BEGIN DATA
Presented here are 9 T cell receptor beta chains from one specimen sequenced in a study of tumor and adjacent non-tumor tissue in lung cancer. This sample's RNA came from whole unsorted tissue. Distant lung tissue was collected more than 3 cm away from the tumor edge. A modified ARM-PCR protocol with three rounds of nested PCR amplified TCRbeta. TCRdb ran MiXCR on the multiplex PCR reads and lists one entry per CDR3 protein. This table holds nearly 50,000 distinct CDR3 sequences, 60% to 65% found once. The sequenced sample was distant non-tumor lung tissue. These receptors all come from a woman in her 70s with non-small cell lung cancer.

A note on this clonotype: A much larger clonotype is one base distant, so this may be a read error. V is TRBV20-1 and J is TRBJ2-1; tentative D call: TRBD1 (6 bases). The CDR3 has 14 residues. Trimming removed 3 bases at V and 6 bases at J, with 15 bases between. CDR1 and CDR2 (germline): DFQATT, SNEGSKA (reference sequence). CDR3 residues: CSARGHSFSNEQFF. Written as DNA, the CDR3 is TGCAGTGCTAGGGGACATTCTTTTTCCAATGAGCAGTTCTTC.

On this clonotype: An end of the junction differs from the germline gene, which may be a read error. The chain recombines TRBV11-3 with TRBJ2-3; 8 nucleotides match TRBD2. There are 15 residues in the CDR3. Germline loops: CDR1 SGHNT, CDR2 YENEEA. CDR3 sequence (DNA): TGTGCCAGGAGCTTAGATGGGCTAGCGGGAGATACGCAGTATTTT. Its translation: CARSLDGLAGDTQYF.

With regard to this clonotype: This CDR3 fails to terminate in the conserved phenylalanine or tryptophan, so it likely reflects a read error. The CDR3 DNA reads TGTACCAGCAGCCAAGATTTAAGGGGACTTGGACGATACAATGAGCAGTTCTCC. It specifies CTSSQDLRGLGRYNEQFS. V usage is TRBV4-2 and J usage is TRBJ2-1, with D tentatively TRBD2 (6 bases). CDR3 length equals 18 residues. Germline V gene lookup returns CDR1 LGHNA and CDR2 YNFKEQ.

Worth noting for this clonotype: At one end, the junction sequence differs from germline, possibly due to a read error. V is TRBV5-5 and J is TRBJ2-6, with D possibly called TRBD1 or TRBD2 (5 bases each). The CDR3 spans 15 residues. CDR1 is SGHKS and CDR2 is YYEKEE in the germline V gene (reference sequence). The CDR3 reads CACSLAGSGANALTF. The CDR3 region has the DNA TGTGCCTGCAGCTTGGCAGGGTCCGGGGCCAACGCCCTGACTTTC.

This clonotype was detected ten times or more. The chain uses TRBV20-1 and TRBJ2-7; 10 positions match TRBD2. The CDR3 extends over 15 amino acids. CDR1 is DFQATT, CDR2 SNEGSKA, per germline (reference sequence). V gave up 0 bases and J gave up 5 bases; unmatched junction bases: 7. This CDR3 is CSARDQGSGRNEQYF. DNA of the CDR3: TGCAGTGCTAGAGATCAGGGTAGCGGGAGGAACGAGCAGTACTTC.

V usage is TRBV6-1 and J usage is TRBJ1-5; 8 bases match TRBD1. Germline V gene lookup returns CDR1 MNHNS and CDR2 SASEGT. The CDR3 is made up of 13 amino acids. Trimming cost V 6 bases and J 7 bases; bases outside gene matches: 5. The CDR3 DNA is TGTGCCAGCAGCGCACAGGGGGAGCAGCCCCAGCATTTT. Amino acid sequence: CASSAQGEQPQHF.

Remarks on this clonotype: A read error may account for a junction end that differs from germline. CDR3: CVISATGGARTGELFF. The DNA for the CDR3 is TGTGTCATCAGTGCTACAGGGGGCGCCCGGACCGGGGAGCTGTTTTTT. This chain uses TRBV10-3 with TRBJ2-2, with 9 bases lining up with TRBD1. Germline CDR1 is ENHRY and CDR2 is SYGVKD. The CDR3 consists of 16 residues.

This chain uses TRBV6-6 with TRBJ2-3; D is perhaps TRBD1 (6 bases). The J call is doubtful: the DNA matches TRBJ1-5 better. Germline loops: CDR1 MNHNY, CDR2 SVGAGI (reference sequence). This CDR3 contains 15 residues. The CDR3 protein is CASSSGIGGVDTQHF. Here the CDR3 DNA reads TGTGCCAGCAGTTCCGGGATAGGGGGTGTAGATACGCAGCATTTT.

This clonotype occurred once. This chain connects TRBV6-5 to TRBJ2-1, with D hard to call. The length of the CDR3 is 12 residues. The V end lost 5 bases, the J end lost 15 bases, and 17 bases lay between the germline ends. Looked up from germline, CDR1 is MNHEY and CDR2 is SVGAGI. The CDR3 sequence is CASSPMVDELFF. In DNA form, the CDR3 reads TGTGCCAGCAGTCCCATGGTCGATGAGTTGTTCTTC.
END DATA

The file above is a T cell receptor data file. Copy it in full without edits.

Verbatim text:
Presented here are 9 T cell receptor beta chains from one specimen sequenced in a study of tumor and adjacent non-tumor tissue in lung cancer. This sample's RNA came from whole unsorted tissue. Distant lung tissue was collected more than 3 cm away from the tumor edge. A modified ARM-PCR protocol with three rounds of nested PCR amplified TCRbeta. TCRdb ran MiXCR on the multiplex PCR reads and lists one entry per CDR3 protein. This table holds nearly 50,000 distinct CDR3 sequences, 60% to 65% found once. The sequenced sample was distant non-tumor lung tissue. These receptors all come from a woman in her 70s with non-small cell lung cancer.

A note on this clonotype: A much larger clonotype is one base distant, so this may be a read error. V is TRBV20-1 and J is TRBJ2-1; tentative D call: TRBD1 (6 bases). The CDR3 has 14 residues. Trimming removed 3 bases at V and 6 bases at J, with 15 bases between. CDR1 and CDR2 (germline): DFQATT, SNEGSKA (reference sequence). CDR3 residues: CSARGHSFSNEQFF. Written as DNA, the CDR3 is TGCAGTGCTAGGGGACATTCTTTTTCCAATGAGCAGTTCTTC.

On this clonotype: An end of the junction differs from the germline gene, which may be a read error. The chain recombines TRBV11-3 with TRBJ2-3; 8 nucleotides match TRBD2. There are 15 residues in the CDR3. Germline loops: CDR1 SGHNT, CDR2 YENEEA. CDR3 sequence (DNA): TGTGCCAGGAGCTTAGATGGGCTAGCGGGAGATACGCAGTATTTT. Its translation: CARSLDGLAGDTQYF.

With regard to this clonotype: This CDR3 fails to terminate in the conserved phenylalanine or tryptophan, so it likely reflects a read error. The CDR3 DNA reads TGTACCAGCAGCCAAGATTTAAGGGGACTTGGACGATACAATGAGCAGTTCTCC. It specifies CTSSQDLRGLGRYNEQFS. V usage is TRBV4-2 and J usage is TRBJ2-1, with D tentatively TRBD2 (6 bases). CDR3 length equals 18 residues. Germline V gene lookup returns CDR1 LGHNA and CDR2 YNFKEQ.

Worth noting for this clonotype: At one end, the junction sequence differs from germline, possibly due to a read error. V is TRBV5-5 and J is TRBJ2-6, with D possibly called TRBD1 or TRBD2 (5 bases each). The CDR3 spans 15 residues. CDR1 is SGHKS and CDR2 is YYEKEE in the germline V gene (reference sequence). The CDR3 reads CACSLAGSGANALTF. The CDR3 region has the DNA TGTGCCTGCAGCTTGGCAGGGTCCGGGGCCAACGCCCTGACTTTC.

This clonotype was detected ten times or more. The chain uses TRBV20-1 and TRBJ2-7; 10 positions match TRBD2. The CDR3 extends over 15 amino acids. CDR1 is DFQATT, CDR2 SNEGSKA, per germline (reference sequence). V gave up 0 bases and J gave up 5 bases; unmatched junction bases: 7. This CDR3 is CSARDQGSGRNEQYF. DNA of the CDR3: TGCAGTGCTAGAGATCAGGGTAGCGGGAGGAACGAGCAGTACTTC.

V usage is TRBV6-1 and J usage is TRBJ1-5; 8 bases match TRBD1. Germline V gene lookup returns CDR1 MNHNS and CDR2 SASEGT. The CDR3 is made up of 13 amino acids. Trimming cost V 6 bases and J 7 bases; bases outside gene matches: 5. The CDR3 DNA is TGTGCCAGCAGCGCACAGGGGGAGCAGCCCCAGCATTTT. Amino acid sequence: CASSAQGEQPQHF.

Remarks on this clonotype: A read error may account for a junction end that differs from germline. CDR3: CVISATGGARTGELFF. The DNA for the CDR3 is TGTGTCATCAGTGCTACAGGGGGCGCCCGGACCGGGGAGCTGTTTTTT. This chain uses TRBV10-3 with TRBJ2-2, with 9 bases lining up with TRBD1. Germline CDR1 is ENHRY and CDR2 is SYGVKD. The CDR3 consists of 16 residues.

This chain uses TRBV6-6 with TRBJ2-3; D is perhaps TRBD1 (6 bases). The J call is doubtful: the DNA matches TRBJ1-5 better. Germline loops: CDR1 MNHNY, CDR2 SVGAGI (reference sequence). This CDR3 contains 15 residues. The CDR3 protein is CASSSGIGGVDTQHF. Here the CDR3 DNA reads TGTGCCAGCAGTTCCGGGATAGGGGGTGTAGATACGCAGCATTTT.

This clonotype occurred once. This chain connects TRBV6-5 to TRBJ2-1, with D hard to call. The length of the CDR3 is 12 residues. The V end lost 5 bases, the J end lost 15 bases, and 17 bases lay between the germline ends. Looked up from germline, CDR1 is MNHEY and CDR2 is SVGAGI. The CDR3 sequence is CASSPMVDELFF. In DNA form, the CDR3 reads TGTGCCAGCAGTCCCATGGTCGATGAGTTGTTCTTC.